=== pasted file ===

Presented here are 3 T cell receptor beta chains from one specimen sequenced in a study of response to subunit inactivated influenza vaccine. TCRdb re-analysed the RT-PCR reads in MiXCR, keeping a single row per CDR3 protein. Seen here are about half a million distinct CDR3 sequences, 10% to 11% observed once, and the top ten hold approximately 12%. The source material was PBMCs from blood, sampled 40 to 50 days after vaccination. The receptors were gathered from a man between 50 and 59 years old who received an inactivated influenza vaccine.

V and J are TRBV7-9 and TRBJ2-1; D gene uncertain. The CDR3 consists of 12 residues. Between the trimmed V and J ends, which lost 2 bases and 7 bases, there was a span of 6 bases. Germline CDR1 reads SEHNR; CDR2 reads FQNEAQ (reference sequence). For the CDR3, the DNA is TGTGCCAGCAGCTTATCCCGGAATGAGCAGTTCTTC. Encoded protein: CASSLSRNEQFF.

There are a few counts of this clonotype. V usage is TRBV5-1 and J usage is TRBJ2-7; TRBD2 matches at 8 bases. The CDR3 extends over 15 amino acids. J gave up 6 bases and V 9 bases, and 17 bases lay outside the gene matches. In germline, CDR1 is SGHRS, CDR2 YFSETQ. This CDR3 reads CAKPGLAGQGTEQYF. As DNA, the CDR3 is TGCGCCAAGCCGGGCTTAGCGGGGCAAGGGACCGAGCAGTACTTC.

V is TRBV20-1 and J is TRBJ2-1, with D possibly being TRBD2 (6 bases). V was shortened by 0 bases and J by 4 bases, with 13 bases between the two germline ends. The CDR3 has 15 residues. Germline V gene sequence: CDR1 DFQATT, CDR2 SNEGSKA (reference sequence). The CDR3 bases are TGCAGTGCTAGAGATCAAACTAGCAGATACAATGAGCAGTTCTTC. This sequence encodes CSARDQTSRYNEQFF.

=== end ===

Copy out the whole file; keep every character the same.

Presented here are 3 T cell receptor beta chains from one specimen sequenced in a study of response to subunit inactivated influenza vaccine. TCRdb re-analysed the RT-PCR reads in MiXCR, keeping a single row per CDR3 protein. Seen here are about half a million distinct CDR3 sequences, 10% to 11% observed once, and the top ten hold approximately 12%. The source material was PBMCs from blood, sampled 40 to 50 days after vaccination. The receptors were gathered from a man between 50 and 59 years old who received an inactivated influenza vaccine.

V and J are TRBV7-9 and TRBJ2-1; D gene uncertain. The CDR3 consists of 12 residues. Between the trimmed V and J ends, which lost 2 bases and 7 bases, there was a span of 6 bases. Germline CDR1 reads SEHNR; CDR2 reads FQNEAQ (reference sequence). For the CDR3, the DNA is TGTGCCAGCAGCTTATCCCGGAATGAGCAGTTCTTC. Encoded protein: CASSLSRNEQFF.

There are a few counts of this clonotype. V usage is TRBV5-1 and J usage is TRBJ2-7; TRBD2 matches at 8 bases. The CDR3 extends over 15 amino acids. J gave up 6 bases and V 9 bases, and 17 bases lay outside the gene matches. In germline, CDR1 is SGHRS, CDR2 YFSETQ. This CDR3 reads CAKPGLAGQGTEQYF. As DNA, the CDR3 is TGCGCCAAGCCGGGCTTAGCGGGGCAAGGGACCGAGCAGTACTTC.

V is TRBV20-1 and J is TRBJ2-1, with D possibly being TRBD2 (6 bases). V was shortened by 0 bases and J by 4 bases, with 13 bases between the two germline ends. The CDR3 has 15 residues. Germline V gene sequence: CDR1 DFQATT, CDR2 SNEGSKA (reference sequence). The CDR3 bases are TGCAGTGCTAGAGATCAAACTAGCAGATACAATGAGCAGTTCTTC. This sequence encodes CSARDQTSRYNEQFF.